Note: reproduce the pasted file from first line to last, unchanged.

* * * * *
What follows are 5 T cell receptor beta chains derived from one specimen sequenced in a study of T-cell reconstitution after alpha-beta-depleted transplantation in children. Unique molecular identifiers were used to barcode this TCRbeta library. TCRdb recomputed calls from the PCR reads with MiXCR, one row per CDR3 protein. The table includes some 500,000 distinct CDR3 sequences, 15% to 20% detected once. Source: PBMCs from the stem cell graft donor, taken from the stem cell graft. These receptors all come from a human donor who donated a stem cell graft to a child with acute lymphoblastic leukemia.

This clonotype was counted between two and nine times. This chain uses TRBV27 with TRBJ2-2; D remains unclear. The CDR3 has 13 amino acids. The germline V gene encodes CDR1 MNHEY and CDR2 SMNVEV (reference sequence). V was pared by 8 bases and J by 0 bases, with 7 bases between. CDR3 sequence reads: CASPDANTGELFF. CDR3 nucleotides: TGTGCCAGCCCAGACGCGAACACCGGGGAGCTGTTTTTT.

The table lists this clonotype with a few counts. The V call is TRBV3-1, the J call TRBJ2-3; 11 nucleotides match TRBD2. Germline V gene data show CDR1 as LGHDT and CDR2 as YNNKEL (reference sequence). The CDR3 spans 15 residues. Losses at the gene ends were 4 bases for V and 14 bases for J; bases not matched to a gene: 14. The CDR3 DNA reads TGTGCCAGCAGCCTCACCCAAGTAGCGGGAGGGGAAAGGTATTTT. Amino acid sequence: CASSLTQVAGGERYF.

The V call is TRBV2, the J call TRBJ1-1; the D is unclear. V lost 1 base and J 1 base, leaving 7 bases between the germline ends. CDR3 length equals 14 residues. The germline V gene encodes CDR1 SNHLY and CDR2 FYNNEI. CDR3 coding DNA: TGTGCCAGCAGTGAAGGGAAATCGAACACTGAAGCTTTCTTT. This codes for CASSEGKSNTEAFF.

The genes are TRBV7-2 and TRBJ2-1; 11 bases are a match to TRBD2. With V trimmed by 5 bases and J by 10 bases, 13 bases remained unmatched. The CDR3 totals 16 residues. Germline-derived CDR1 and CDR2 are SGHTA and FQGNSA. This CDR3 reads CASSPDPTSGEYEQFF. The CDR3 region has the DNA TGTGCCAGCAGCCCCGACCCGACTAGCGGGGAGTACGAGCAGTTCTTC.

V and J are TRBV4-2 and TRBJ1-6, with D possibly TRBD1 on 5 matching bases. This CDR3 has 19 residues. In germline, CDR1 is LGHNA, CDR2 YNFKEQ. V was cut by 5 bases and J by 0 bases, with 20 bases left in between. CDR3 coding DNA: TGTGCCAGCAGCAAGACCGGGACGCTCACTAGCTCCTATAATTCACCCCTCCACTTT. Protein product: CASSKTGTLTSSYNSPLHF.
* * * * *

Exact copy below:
What follows are 5 T cell receptor beta chains derived from one specimen sequenced in a study of T-cell reconstitution after alpha-beta-depleted transplantation in children. Unique molecular identifiers were used to barcode this TCRbeta library. TCRdb recomputed calls from the PCR reads with MiXCR, one row per CDR3 protein. The table includes some 500,000 distinct CDR3 sequences, 15% to 20% detected once. Source: PBMCs from the stem cell graft donor, taken from the stem cell graft. These receptors all come from a human donor who donated a stem cell graft to a child with acute lymphoblastic leukemia.

This clonotype was counted between two and nine times. This chain uses TRBV27 with TRBJ2-2; D remains unclear. The CDR3 has 13 amino acids. The germline V gene encodes CDR1 MNHEY and CDR2 SMNVEV (reference sequence). V was pared by 8 bases and J by 0 bases, with 7 bases between. CDR3 sequence reads: CASPDANTGELFF. CDR3 nucleotides: TGTGCCAGCCCAGACGCGAACACCGGGGAGCTGTTTTTT.

The table lists this clonotype with a few counts. The V call is TRBV3-1, the J call TRBJ2-3; 11 nucleotides match TRBD2. Germline V gene data show CDR1 as LGHDT and CDR2 as YNNKEL (reference sequence). The CDR3 spans 15 residues. Losses at the gene ends were 4 bases for V and 14 bases for J; bases not matched to a gene: 14. The CDR3 DNA reads TGTGCCAGCAGCCTCACCCAAGTAGCGGGAGGGGAAAGGTATTTT. Amino acid sequence: CASSLTQVAGGERYF.

The V call is TRBV2, the J call TRBJ1-1; the D is unclear. V lost 1 base and J 1 base, leaving 7 bases between the germline ends. CDR3 length equals 14 residues. The germline V gene encodes CDR1 SNHLY and CDR2 FYNNEI. CDR3 coding DNA: TGTGCCAGCAGTGAAGGGAAATCGAACACTGAAGCTTTCTTT. This codes for CASSEGKSNTEAFF.

The genes are TRBV7-2 and TRBJ2-1; 11 bases are a match to TRBD2. With V trimmed by 5 bases and J by 10 bases, 13 bases remained unmatched. The CDR3 totals 16 residues. Germline-derived CDR1 and CDR2 are SGHTA and FQGNSA. This CDR3 reads CASSPDPTSGEYEQFF. The CDR3 region has the DNA TGTGCCAGCAGCCCCGACCCGACTAGCGGGGAGTACGAGCAGTTCTTC.

V and J are TRBV4-2 and TRBJ1-6, with D possibly TRBD1 on 5 matching bases. This CDR3 has 19 residues. In germline, CDR1 is LGHNA, CDR2 YNFKEQ. V was cut by 5 bases and J by 0 bases, with 20 bases left in between. CDR3 coding DNA: TGTGCCAGCAGCAAGACCGGGACGCTCACTAGCTCCTATAATTCACCCCTCCACTTT. Protein product: CASSKTGTLTSSYNSPLHF.